Pages

Saturday, January 26, 2013

How to promote on-line shop?

The article below is copied for sharing from :
http://mywifequitherjob.com/student-shop-selling-handmade-pottery-online-at-cherricopottery-com/

I am trying hard to start an on-line shop. But it is not very successful yet. I find this article very useful. If you are also trying to start your on-line shop. It may be useful to you.

You are welcome to share any related articles with me and the readers in my Facebook Page:

https://www.facebook.com/pages/Shine-Arts-Craft/198122023594537
 
*************************

This is a guest post by one of my students, Joel Cherrico. Joel signed up for my Create A Profitable Online Store course without knowing anything about websites or online stores.

Quite frankly, I’m absolutely amazed at what he’s been able to accomplish so far without any technical knowledge. Here’s his story about how he created an online store selling his own handmade ceramic pottery.


When my Dad first sent me the website MyWifeQuitHerJob.com I was skeptical. I thought it was just another get-rich-quick scheme, but I decided to shoot an e-mail question anyways.



 Steve replied to my email within a day, and after a couple dozen emails back and forth I knew that Steve had true passion and talent for online sales. In this post, he asked me to share my passion for handmade pottery.

I started making pottery in high school and then studied as an Art major for 4 years in college. I did everything I could to get out of my other classes and sit at the pottery wheel.

I practiced pottery making techniques like throwing off a hump and custom glaze mixing. Most importantly, I learned how to critique.

Whether evaluating a piece of pottery or proofreading my next e-mail newsletter, critique is a tool that I use everyday. My goal is that my newest work will always my best work yet.


Here’s A Video Of Me Hump Throwing A Spiral Cup



Finding My Niche

I fell into my niche through passion for ceramics. I’ve wanted to make a living from my artwork since my first year in college. During sophomore year I began selling at regional art festivals and organizing single day sales on my college campus. This gave me research about what types of pottery sold best, proper selling prices and how other potters made their living in the area.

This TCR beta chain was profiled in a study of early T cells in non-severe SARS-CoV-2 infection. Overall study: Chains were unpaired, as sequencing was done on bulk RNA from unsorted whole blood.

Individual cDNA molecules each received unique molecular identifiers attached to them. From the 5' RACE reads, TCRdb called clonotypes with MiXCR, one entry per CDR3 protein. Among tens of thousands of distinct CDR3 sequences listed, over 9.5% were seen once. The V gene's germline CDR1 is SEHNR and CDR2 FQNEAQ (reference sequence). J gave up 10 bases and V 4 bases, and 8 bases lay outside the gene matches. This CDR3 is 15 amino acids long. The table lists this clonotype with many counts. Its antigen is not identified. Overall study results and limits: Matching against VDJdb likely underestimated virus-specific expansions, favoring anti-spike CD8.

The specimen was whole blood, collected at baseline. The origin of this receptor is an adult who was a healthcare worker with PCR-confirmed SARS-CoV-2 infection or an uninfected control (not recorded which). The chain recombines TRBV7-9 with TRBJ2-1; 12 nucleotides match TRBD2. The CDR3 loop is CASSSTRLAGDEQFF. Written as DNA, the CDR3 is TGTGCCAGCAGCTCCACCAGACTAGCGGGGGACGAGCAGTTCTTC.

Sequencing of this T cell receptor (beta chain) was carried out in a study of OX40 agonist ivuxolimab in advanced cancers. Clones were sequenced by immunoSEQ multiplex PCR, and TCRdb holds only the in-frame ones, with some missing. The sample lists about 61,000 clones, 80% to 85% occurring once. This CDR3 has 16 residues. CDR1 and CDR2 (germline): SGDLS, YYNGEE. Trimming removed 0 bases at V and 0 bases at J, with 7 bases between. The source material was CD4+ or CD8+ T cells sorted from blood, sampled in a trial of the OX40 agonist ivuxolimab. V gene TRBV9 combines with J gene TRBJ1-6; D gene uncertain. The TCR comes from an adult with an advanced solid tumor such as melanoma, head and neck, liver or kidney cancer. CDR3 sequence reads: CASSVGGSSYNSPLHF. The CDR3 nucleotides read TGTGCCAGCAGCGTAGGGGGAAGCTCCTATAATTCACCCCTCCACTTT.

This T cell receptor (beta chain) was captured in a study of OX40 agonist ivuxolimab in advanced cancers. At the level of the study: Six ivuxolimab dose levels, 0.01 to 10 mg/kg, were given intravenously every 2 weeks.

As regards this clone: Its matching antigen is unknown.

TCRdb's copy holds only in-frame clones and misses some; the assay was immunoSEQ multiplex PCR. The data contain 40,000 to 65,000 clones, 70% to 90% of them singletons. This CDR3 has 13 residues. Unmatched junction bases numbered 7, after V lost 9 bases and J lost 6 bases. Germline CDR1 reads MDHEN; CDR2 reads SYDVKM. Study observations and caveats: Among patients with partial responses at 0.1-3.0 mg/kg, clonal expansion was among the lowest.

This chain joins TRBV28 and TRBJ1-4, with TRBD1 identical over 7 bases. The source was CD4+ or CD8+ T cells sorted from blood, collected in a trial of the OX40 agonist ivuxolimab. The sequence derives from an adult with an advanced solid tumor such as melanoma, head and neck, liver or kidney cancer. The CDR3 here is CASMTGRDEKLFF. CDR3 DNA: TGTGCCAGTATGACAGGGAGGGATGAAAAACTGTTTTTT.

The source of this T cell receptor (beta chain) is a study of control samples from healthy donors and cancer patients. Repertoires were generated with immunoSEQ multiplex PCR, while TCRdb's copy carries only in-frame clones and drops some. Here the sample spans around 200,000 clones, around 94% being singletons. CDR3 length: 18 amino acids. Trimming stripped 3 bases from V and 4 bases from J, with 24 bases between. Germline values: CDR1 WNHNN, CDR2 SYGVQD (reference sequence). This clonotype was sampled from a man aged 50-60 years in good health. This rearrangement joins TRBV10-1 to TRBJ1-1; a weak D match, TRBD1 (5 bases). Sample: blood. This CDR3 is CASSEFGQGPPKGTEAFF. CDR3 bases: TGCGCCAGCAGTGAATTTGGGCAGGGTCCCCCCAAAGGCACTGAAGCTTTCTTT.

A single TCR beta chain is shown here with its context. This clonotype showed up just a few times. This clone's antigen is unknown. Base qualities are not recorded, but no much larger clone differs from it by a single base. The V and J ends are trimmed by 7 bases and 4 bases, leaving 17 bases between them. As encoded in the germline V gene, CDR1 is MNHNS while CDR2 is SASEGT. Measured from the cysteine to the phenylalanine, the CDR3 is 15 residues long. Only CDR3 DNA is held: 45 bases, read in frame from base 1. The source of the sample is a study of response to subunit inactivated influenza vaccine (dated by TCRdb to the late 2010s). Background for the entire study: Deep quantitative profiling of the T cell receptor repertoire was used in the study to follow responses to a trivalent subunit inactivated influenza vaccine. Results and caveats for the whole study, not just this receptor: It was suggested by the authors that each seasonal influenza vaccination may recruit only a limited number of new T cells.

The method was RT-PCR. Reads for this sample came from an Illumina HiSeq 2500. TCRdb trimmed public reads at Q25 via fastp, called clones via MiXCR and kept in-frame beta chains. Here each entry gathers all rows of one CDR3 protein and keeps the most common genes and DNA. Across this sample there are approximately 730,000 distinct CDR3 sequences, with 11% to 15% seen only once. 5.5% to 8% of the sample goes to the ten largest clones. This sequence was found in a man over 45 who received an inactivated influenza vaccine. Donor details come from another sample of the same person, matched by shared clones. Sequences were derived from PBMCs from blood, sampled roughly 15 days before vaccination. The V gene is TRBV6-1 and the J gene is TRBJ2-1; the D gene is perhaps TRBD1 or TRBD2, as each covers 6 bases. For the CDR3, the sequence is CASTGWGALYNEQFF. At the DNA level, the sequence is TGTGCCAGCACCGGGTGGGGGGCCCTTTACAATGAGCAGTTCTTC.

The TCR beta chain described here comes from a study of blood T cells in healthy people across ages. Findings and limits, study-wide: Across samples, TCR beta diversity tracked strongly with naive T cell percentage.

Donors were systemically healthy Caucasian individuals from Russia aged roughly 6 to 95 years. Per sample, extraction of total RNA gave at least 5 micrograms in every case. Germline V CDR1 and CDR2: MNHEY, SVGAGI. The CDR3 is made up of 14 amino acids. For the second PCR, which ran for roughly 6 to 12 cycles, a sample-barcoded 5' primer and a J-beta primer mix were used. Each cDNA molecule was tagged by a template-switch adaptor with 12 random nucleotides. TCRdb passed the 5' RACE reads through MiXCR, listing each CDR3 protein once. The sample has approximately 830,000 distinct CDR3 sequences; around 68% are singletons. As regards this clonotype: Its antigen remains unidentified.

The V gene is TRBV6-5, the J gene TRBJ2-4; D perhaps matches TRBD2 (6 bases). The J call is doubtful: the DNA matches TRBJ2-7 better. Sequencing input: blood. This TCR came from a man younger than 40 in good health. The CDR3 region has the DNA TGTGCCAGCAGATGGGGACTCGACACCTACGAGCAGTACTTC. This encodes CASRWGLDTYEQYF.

There are many great potters in Minnesota, but very few sell pottery as their primary source of income. Determined to pursue pottery as a profession, I decided to take management and entrepreneurship classes to find answers to my financial questions.

I knew upfront that there was no way I had enough money to open a physical shop or gallery right after graduating. I had a few thousand dollars saved from art festivals and 1-day sales, but that still wouldn’t be enough to run a business.

I kept brainstorming with any college professors and classmates that would talk to me. Pottery is functional artwork. How else could I get my pottery in front of people when I don’t have a store?

The answer turned out to be simple. I would show off my pottery at local restaurants and open an online shop.



At the Local Blend coffee shop in St. Joseph, Minnesota (pictured above), customers can eat and drink from my pottery everyday! And if they want to buy my pottery, they can make a purchase directly or from my online store.

Introducing My Online Store!

Here’s a link to my online store where I sell my own handmade ceramic pottery. My website is composed of 2 parts, a blog and a shopping cart. My blog is hosted on Bluehost and operated through WordPress.

I built my online store using BigCommerce. I have the simplest plan available and it costs about $25 per month. I went with BigCommerce because I wanted to maximize my time on the pottery wheel and not have to deal with website design.

I can work well with a computer, but I used customer service very often when building my online store. Likewise, I frequently used Bluehost customer service when setting up my website. I think that access to support staff is well worth the fees. I also can’t read .html or .css coding, though I’ve tried to learn the basics.

For me, using an open source shopping cart would’ve taken too much time away from the pottery wheel, especially if a problem arose and I couldn’t immediately call or chat with customer service to get it fixed.